BRASILIA (Reuters) - Brazil’s central bank is widely expected to cut its benchmark interest rate to a record low on Wednesday, although economists are divided on the pace and depth of an easing cycle aimed at shoring up a sputtering economy.
The median forecast in a recent Reuters poll of economists was for a 25-basis-point cut lowering the base rate to 6.25% — a cautious approach for the first rate cut since March 2018.
Yet a significant minority of economists expect the central bank’s monetary policy committee, known as Copom, will cut the rate more aggressively to 6.00%, based on subdued inflation, a firming currency and recent progress on fiscal reforms.
Copom is expected to announce its decision soon after 6 p.m. local time (2100 GMT) on Wednesday.
The central bank’s recently named President Roberto Campos Neto has played down any immediate link between advances on an overhaul of Brazil’s social security system and lower interest rates. But nearly every analyst has made the connection, especially as the economic backdrop has pointed overwhelmingly to looser policy.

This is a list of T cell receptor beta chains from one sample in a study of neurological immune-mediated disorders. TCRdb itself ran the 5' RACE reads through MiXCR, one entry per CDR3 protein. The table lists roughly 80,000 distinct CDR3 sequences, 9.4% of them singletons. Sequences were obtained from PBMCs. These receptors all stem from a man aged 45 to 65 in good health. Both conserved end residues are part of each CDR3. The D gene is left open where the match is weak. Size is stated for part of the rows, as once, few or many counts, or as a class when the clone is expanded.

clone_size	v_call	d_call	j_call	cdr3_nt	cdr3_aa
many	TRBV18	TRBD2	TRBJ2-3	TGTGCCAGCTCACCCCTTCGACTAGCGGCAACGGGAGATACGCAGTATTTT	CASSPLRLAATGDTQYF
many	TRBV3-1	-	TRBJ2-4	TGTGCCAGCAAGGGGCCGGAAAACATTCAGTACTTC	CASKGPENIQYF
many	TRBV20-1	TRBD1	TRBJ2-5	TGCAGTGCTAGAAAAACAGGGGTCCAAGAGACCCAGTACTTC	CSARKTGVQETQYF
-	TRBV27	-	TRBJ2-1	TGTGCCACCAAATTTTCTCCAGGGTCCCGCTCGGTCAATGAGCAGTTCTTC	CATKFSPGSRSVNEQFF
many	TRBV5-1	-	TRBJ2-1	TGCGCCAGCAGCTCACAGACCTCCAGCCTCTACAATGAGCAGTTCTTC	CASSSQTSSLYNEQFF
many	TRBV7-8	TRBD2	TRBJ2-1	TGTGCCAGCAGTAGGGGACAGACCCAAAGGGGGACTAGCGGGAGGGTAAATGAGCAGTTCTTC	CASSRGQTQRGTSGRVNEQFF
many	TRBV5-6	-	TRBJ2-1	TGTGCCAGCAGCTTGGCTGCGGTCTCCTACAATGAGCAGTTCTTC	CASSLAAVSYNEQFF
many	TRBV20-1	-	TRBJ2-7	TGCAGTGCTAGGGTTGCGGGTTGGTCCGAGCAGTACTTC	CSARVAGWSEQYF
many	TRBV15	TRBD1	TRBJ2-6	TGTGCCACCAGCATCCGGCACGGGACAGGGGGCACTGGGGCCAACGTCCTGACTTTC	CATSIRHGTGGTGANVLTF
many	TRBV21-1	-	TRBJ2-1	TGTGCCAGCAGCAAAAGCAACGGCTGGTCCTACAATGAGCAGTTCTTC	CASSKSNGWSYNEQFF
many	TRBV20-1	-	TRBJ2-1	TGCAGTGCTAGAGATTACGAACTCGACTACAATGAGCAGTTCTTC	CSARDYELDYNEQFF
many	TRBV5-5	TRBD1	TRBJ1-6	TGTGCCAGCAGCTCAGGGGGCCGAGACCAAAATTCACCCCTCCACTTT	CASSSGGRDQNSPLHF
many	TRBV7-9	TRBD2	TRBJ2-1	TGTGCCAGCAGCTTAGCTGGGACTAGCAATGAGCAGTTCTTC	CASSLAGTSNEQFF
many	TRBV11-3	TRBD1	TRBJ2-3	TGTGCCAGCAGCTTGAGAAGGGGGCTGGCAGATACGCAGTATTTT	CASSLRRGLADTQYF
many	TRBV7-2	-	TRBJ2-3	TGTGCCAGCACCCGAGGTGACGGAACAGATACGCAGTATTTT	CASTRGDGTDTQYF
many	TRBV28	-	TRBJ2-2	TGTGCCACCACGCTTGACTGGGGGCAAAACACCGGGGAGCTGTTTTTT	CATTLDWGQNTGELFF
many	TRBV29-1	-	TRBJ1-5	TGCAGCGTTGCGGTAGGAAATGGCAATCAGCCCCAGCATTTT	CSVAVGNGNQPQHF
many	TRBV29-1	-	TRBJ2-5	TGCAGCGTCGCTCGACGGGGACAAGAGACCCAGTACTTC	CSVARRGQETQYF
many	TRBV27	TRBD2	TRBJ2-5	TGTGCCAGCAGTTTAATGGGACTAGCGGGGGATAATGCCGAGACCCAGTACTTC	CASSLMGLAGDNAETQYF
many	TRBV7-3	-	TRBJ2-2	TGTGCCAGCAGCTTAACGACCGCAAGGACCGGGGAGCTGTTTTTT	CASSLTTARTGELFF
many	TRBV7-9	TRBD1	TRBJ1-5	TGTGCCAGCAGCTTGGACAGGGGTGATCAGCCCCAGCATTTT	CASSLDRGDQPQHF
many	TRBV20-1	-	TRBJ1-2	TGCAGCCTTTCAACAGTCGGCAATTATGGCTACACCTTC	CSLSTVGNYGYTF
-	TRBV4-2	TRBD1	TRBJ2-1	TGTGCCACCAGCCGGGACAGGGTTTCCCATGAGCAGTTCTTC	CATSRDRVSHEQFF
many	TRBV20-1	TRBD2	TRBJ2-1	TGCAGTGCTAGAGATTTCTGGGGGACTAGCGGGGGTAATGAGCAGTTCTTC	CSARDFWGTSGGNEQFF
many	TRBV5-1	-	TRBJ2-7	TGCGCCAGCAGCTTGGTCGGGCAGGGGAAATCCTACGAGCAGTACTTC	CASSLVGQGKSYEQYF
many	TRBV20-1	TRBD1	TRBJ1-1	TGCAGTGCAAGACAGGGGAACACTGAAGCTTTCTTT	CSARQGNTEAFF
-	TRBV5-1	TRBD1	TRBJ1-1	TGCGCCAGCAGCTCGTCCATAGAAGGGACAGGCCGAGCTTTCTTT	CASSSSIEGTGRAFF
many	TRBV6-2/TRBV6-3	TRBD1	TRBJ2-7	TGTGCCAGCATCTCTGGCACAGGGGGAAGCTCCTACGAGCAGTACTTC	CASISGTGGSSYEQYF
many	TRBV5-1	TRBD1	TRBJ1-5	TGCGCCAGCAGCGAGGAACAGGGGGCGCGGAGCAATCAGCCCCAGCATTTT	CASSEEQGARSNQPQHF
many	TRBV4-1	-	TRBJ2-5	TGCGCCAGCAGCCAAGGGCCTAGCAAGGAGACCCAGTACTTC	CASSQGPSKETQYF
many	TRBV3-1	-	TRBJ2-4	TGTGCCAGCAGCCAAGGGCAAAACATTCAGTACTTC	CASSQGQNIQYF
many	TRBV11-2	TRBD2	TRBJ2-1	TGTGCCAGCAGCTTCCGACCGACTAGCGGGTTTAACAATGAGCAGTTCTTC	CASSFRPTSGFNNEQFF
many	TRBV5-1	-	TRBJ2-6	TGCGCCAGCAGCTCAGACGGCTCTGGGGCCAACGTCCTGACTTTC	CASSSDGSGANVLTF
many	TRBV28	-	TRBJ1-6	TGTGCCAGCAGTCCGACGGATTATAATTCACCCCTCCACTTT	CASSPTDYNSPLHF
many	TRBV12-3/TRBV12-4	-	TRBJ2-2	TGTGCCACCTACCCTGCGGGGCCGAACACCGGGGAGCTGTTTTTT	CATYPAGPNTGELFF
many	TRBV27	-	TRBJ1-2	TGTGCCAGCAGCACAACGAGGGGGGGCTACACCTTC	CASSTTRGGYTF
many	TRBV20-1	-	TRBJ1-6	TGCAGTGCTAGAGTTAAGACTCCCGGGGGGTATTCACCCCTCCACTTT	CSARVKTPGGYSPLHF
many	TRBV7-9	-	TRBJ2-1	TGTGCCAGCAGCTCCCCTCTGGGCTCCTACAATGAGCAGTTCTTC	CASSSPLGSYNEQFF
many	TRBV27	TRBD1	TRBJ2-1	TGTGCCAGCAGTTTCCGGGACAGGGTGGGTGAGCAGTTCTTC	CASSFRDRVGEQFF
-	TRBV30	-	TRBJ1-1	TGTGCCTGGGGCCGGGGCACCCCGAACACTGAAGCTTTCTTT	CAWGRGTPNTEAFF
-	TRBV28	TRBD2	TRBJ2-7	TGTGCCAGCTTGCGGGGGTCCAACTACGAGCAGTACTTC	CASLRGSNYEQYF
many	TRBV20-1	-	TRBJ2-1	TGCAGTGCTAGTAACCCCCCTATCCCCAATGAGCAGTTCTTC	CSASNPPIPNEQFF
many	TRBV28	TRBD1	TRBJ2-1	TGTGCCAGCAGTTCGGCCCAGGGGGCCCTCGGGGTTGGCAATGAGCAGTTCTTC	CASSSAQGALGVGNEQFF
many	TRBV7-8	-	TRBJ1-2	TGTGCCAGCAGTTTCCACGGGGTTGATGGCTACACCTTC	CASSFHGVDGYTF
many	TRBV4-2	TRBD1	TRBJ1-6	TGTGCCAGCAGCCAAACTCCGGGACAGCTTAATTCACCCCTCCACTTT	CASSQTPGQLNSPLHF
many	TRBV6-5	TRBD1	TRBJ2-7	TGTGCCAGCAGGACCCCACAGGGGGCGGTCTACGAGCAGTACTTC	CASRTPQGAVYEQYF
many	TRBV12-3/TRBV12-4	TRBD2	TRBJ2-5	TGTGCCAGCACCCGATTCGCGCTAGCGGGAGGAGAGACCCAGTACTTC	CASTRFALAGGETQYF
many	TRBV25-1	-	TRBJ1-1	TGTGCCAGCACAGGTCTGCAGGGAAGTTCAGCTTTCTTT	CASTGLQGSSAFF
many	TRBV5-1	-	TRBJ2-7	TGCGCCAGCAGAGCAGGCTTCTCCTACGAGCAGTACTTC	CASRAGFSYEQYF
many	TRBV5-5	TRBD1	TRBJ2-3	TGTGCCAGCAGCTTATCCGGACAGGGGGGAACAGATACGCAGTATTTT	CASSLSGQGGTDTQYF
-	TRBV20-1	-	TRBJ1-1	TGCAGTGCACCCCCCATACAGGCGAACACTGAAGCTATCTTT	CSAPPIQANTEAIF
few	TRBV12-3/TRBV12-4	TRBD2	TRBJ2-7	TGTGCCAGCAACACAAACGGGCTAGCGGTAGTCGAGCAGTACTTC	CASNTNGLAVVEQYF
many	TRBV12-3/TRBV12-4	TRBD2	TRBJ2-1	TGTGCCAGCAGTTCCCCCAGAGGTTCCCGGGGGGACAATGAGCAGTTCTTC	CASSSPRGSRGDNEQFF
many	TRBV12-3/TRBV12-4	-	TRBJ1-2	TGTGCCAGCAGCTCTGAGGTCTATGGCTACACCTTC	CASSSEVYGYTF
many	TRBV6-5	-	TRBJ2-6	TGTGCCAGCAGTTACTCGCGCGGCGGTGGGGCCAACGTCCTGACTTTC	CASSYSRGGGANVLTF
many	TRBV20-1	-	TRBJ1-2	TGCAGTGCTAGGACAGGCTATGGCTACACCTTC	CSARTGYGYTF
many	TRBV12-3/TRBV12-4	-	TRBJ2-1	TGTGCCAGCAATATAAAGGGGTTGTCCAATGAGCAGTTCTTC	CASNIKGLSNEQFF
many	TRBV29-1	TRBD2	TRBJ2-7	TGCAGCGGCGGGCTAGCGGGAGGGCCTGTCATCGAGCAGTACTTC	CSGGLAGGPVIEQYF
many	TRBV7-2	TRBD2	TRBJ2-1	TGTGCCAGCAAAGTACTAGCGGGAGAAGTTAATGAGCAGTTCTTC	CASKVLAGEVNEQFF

The U.S. Federal Reserve is widely expected to cut interest rates for the first time in more than a decade on Wednesday, contributing to a dovish global outlook and giving Brazil more room to spur on a weak economy.
The International Monetary Fund this month slashed its 2019 growth forecast for Brazil to 0.8%, in line with the central bank, government and broad market consensus. That would be even weaker than the 1.1% growth in both 2017 and 2018.
Brazil’s economy may have entered a technical recession in the first half of the year, albeit a shallow one, and inflation looks to have peaked. The official consumer price index rose 3.37% in the 12 months through June, the smallest increase in a year, and well below the central bank’s year-end 4.25% target.
Economists say inflation is also on course to undershoot the central bank’s targets of 4.00% and 3.75% for the next two years, respectively. Political advances on pension reform have helped strengthen the currency almost 10% since May. BRBY
Financial markets have aggressively scaled back their interest rate views recently. This week, July 2020 rates futures contracts DIJN20 fell to a new low below 5.40%, implying the Selic rate will fall least 100 basis points lower in a year.
Reporting by Jamie McGeever; Editing by Brad Haynes and Richard Chang